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By: Tiina Bruno, Parentsmart Employers, Sweden

The rapid transition of so many employees to working at home with their children due to the COVID-19 pandemic has brought issues of balancing work and family to the top of the agenda like never before. For employers, the challenge of how to create engagement and a sense of belonging among employees who are not in the same physical location has become all the more pressing.

Even before this global crisis, an increasing number of private and public employers had recognized that offering employer support to working parents was a way to increase inclusion, create more sustainable work-life balance and attract top talent, with benefits for all their employees. Despite the serious difficulties of this current period, there is also an opportunity for companies and organisations to develop both their workplace culture and the broader societies to which they belong in a positive way, one that will create changes that endure after we are all on the other side of this crisis.

Encouraging the equitable engagement of men and women in unpaid care work is one of the most crucial changes we can make, one that can lead to more gender-equal workplaces, families and societies. This is why I believe that UNFPA’s new Expanding Choices initiative is more important now than ever. And it is why I and my Parentsmart Employers team of experts are honoured to collaborate with UNFPA in developing a “Family Friendly Workplace” concept and helping private sector companies evaluate and implement best practices that will yield long-term benefits.

Over the past ten years, I have been following the growth of interest in family support and gender equality in an increasing number of countries, and the economic and legislative initiatives introduced by many governments to facilitate the combining of work and family. However, many still don’t see the desired development accelerating as planned. Even if governments invest in parental leave for both mothers and fathers, men in some countries will still risk losing their jobs if they use this benefit. Government support is essential for change to happen, but it can’t fix everything on its own.

National policies will not have the desired impact without local employers supporting the same goal. Governments and companies must make creative efforts side by side to enable the combining of work with family in order to have sustainable impact: to move towards gender-equal families and workplaces as well as the higher birth rates that are demographically desirable in many countries. However, this will not be prioritized by top management in the private sector if they don’t truly understand the benefits.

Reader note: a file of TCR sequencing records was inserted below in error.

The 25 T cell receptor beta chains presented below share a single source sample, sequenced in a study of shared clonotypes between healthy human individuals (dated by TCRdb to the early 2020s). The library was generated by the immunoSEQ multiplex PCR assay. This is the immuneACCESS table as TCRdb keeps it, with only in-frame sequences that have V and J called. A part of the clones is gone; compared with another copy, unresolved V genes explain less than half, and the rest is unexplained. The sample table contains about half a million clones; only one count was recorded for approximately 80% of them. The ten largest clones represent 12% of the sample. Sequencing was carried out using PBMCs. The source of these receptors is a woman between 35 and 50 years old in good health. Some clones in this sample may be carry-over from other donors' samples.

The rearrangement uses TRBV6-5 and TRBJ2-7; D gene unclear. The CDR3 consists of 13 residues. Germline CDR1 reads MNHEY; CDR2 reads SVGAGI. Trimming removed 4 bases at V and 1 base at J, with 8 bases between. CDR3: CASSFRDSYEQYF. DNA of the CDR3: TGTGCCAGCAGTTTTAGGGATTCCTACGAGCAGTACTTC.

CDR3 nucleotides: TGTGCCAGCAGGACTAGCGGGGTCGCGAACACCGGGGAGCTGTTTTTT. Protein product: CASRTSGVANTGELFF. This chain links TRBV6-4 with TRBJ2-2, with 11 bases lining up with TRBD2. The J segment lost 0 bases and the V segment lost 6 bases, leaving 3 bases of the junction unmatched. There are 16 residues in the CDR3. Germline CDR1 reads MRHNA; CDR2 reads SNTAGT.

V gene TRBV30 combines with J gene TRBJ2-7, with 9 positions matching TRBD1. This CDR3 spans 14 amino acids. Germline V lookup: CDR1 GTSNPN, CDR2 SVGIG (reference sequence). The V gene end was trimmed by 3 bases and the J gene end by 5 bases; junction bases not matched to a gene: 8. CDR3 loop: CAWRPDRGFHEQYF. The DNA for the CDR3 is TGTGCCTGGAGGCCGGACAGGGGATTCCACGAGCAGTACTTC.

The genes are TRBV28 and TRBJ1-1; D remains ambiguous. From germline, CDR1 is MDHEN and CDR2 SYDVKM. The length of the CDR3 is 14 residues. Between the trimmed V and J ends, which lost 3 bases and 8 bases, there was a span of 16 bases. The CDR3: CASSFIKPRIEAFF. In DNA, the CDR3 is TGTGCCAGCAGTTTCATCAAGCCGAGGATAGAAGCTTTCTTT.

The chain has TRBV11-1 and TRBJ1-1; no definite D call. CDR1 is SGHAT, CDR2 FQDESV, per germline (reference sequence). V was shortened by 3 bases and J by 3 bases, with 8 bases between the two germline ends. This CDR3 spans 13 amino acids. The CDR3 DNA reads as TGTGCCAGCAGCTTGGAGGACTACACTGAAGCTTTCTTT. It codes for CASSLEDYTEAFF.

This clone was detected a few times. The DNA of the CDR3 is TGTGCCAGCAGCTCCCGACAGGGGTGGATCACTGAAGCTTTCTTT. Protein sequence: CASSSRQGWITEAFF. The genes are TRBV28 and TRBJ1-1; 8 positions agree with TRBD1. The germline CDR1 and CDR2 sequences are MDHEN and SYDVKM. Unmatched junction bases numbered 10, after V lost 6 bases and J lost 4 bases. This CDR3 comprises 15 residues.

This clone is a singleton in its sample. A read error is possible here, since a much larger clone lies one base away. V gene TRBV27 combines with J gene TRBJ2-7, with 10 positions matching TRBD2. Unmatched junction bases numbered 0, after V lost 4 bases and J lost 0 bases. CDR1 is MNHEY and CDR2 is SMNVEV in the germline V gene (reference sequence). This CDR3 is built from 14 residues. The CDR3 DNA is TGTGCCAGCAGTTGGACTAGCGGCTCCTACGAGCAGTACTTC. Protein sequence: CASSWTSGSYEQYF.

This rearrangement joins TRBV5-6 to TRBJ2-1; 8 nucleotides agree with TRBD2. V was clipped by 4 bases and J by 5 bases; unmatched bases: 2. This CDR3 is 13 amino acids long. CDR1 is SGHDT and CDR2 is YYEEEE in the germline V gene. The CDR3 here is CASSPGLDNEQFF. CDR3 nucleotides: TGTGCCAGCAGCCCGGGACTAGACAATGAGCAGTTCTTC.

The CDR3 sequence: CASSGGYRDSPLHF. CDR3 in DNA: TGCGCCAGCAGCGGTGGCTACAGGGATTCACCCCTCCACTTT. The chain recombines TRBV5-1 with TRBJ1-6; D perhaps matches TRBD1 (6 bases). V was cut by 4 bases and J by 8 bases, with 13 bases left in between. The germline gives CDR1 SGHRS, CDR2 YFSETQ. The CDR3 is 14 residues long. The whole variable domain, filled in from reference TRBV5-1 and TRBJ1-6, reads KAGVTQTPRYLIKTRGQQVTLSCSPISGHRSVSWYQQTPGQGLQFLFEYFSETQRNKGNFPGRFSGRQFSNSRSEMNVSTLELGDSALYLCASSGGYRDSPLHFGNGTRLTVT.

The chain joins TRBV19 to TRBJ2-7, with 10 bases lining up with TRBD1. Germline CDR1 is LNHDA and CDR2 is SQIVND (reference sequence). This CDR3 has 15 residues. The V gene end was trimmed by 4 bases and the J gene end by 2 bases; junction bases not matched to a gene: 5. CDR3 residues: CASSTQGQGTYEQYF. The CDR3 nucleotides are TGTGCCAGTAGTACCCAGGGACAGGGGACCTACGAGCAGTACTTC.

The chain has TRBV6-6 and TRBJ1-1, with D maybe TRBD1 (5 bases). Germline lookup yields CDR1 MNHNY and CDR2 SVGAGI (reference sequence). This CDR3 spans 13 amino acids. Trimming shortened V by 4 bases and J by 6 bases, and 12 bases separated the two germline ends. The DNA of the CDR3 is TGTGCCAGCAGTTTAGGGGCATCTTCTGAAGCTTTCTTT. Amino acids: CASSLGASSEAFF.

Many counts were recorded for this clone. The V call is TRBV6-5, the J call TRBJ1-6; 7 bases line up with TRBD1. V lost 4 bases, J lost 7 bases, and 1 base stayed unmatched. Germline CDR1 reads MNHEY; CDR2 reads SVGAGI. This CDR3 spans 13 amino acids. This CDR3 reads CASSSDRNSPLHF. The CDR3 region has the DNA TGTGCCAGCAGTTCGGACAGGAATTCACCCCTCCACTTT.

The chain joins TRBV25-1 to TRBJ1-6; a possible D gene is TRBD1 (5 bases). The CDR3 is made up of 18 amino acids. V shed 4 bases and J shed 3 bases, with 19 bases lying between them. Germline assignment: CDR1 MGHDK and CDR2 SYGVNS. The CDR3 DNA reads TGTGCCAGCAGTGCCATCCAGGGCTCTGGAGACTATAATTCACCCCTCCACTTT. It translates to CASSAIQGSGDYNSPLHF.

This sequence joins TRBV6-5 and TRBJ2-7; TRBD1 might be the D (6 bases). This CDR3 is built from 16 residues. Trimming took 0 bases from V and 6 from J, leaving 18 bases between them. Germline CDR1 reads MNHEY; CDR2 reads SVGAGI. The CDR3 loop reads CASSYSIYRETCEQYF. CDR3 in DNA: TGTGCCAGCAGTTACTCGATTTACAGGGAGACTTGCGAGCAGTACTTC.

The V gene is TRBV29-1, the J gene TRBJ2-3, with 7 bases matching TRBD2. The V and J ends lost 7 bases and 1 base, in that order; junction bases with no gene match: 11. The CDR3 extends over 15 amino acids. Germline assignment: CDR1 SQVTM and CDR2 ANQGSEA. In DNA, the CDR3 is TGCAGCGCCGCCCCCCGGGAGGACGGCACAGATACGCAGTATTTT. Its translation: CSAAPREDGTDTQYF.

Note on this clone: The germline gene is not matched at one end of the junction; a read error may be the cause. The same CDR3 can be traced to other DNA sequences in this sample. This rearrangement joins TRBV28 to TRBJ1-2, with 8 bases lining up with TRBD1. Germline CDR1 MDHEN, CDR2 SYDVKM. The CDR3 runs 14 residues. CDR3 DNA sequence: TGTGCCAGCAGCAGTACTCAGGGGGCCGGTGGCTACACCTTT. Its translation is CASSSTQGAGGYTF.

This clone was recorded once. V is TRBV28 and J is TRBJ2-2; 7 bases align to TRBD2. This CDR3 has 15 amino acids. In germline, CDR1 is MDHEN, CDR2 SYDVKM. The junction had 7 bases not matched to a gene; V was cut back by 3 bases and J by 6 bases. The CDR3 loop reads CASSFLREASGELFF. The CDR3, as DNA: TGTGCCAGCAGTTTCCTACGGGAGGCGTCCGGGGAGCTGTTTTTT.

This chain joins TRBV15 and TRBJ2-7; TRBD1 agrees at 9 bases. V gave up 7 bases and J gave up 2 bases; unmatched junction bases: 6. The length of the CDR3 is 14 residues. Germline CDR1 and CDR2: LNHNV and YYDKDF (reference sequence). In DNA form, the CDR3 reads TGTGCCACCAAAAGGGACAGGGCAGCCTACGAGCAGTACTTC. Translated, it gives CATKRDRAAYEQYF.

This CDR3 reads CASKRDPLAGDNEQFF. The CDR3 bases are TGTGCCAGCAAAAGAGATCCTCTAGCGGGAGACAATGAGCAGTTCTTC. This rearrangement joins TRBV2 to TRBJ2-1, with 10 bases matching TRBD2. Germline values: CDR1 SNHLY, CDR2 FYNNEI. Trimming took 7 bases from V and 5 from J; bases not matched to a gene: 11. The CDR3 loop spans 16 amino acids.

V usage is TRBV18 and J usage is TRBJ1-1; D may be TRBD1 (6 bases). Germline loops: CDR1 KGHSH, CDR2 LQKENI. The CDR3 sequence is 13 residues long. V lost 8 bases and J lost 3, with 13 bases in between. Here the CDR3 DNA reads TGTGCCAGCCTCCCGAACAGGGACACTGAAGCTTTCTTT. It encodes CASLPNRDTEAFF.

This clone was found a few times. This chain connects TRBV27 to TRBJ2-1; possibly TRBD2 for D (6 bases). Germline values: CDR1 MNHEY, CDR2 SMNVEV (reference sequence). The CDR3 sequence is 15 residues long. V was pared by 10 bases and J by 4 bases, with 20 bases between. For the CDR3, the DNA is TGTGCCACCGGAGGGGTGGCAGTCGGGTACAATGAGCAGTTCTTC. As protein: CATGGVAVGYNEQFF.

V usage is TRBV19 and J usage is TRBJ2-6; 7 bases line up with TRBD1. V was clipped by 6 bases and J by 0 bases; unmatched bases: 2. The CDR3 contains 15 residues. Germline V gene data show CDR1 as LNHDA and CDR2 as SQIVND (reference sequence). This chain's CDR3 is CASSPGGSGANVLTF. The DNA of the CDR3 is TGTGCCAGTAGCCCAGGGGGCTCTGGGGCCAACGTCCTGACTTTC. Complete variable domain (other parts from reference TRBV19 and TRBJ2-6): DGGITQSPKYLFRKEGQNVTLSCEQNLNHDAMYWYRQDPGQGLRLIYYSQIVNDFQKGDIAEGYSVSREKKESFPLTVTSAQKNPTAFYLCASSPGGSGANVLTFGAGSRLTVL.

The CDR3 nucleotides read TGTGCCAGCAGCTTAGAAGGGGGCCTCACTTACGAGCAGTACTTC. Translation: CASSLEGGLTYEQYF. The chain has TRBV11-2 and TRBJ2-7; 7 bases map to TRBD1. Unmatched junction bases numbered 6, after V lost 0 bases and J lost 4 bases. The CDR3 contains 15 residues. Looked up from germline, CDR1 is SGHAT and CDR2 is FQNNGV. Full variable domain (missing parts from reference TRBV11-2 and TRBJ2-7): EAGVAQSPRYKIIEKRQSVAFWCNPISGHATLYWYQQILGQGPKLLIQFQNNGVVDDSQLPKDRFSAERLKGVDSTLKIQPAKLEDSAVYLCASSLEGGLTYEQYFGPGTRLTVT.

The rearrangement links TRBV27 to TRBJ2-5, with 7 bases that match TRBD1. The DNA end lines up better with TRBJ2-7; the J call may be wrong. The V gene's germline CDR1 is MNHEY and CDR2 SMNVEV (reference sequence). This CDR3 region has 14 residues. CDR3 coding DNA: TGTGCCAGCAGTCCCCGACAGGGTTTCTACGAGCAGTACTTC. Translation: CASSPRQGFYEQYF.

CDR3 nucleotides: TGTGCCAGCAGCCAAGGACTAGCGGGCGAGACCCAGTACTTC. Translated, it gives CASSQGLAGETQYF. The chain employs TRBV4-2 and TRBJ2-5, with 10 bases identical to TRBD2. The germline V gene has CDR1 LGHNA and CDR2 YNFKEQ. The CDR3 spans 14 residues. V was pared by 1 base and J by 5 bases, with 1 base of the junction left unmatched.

Effective, sustainable employer support to working parents involves both concrete changes and shifts in social norms, and must be carried out with full awareness of differences in local culture, traditions and norms, in families, companies and societies. Experiences and best practices from other countries can certainly inspire – but only local examples can truly affect change in local attitudes. It is thus key to cultivate leaders among high-level management at local companies to be role models. And this effort must be supported by clear, certain and concrete connections to their short- and long-term business priorities and goals as well as the vision and values of their companies.

The Return on Investment (ROI) for companies from supporting working parents includes higher attractiveness to potential employees, lower recruitment costs, increased employee health, lower spending on sick leave, increased competitiveness, a stronger corporate brand and market position – and the new competencies that employees develop from becoming parents, a ROI value often not taken into consideration.

Private-sector companies thus have great and important potential to create strong long-term social impact for their employees, in line with government goals for all citizens. Some actions that can be taken by businesses, politicians and civil society are easier to do in places like the Nordic countries, but it is possible to apply many of them everywhere.

An increasing number of countries are now showing interest in exchanging experiences, perspectives and best practices with colleagues in other companies and countries in a more hands-on way than before. The timing is right for important and concrete co-creation across borders, so all employers and countries can develop faster together.

My team and I at Parentsmart Employers look forward to meeting and supporting the companies involved in UNFPA’s Expanding Choices project in creating added value for their businesses and contributing to more sustainable societies. Working parents are worth investing in for both societies and companies, everywhere. More companies promoting the combination of work and parenthood for both men and women as a value, not primarily a challenge or a cost, will develop increased inclusion, gender equity and social sustainability that has value for not only parents, but for all employees.

Tiina Bruno is a Swedish mother of three, economist, management consultant, author and international lecturer. She is the founder of the Parentsmart Employers model and CEO of Föräldrasmart Sverige AB.